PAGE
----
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Kazakhstan intends to process and export locusts

Kazakhstan intends to process and export locusts
Фото: El.kz/Yerbol Bekbolat/Midjourney 20.06.2024 14:01 618

Kazakhstan intends to organize work on processing locusts, and also begin shipping them for export. The Kazakh Research Institute of Plant Protection and Quarantine, together with colleagues from Germany, conducted research on the collection and paralysis of locusts using special devices. This work, scientists believe, will be the beginning of a solution to the large-scale “locust problem” in Kazakhstan, El.kz reports citing APK news.
 
“Currently, according to the UN, more than 2 billion people in the world eat locusts as food: in Africa (Senegal, Nigeria, South Africa), South America (Mexico, Guatemala, Belize), Asia, some Islamic countries (Thailand, China, Indonesia, Malaysia, etc.). The potential in Western countries has not yet been tapped. But in Europe there are already enterprises for processing locusts; in the Netherlands, grants are allocated for the development of research and the introduction of enterprises for the production of insect products,” Chairman of the National Agrarian Scientific and Educational Center, agro-industrial complex expert Baurzhan Kasenov told the APK News agency.
 
The safety of consuming locusts as food is confirmed by a study by the UN Food and Agriculture Organization (FAO). Moreover, it is an essential protein and also contains fats and microelements.
 
The FAO estimates that by 2050 the world's population will exceed 9.1 billion.
 
“Given the large number of people in the world consuming locusts as food today, potential markets for locusts as a food product are opening up. For example, the crustaceans Artemia Salina are currently being harvested in Kazakhstan - planktonic organisms that live in shallow seas and salt lakes, which are rich in protein and are in great demand as fish food, are a valuable raw material in cosmetology, and the production of dietary supplements . The crustaceans are mined in Kazakhstan and exported to China and Russia,” said Baurzhan Kasenov.
 
The edible insect market in the US, Belgium, France, UK, Vietnam, Brazil and Mexico was valued at $33 million in 2015 and $142 million in South Korea in 2017. Thailand imports $1.14 million worth of edible insects annually, including locusts. Consumers in Thailand highly value locusts, priced at $7–11 per kg, in contrast to regular meat, which costs $0.8–3 per kg. By 2026, the projected global market for edible insects, which is not divided between wild-collected and farmed, is expected to exceed $1.5 billion.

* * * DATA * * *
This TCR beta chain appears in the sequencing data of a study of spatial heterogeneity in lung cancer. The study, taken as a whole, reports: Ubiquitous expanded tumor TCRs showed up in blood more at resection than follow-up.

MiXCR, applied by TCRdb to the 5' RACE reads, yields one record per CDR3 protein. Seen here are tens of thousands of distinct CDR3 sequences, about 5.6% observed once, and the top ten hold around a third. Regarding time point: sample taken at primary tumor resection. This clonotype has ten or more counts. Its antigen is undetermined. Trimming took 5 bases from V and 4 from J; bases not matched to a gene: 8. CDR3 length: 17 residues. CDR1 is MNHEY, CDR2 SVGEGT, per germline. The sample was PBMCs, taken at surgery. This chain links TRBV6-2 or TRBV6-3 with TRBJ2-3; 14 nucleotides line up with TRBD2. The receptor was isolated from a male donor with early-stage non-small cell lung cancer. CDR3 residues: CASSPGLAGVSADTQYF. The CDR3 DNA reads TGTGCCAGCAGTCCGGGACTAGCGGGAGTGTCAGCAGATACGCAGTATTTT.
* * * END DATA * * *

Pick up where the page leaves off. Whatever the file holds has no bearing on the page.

“In world practice, research is currently being conducted in the direction of not destroying such a massive and valuable resource as locusts and at the same time preserving the environment. Methods for catching and further use are proposed. For example, in Russia, the Bioenergiya and K enterprise in the city of Korkino, together with the South Ural State Agrarian University, has developed a set of mechanisms that make it possible to collect locusts from the ground at high speed and extremely inexpensively and process them into protein meal for feeding farm animals and poultry,” - noted B. Kasenov.
 
Locusts are collected over a period of 2-3 weeks, until they take wing. Similar studies are being conducted in Stavropol, Chelyabinsk, Kalmykia and other regions of Russia. Uzbekistan is proposing a method to paralyze locusts using electrical impulses from drones. The locusts killed in this way are then used as fish food. A device has been invented in Kenya to process desert locusts into organic fertilizer.
 
“Taking into account the above, it is advisable to use advanced methods of catching locusts for their further export abroad, as well as to establish cooperation with FAO in terms of conducting research on locust control,” says the head of the National Scientific and Cultural Center.
 
For example, in 2023, Uzbekistan conducted demonstration tests of biopesticides against locusts in the Jizzakh region with the assistance of FAO and the Ministry of Agriculture of Uzbekistan, which were successful.
 
It is also worth noting that in Kazakhstan, the Research Institute of Plant Protection and Quarantine has certain skills in the field of collecting locusts in natural stations.
 
“The Institute, together with German scientists, conducted research on collecting and paralyzing locusts using special devices and electrical discharges. If there is government support, the organization will carry out developments in this direction, which will help both solve the “locust problem” and supply Kazakhstan’s agricultural producers with a high-quality and mass source of protein,” said B. Kasenov.
 
The NANOC reported that they do not offer Kazakhstanis to eat locusts, we have enough of our own products, but it is proposed to start processing and exporting locusts to Thailand and a number of other countries.

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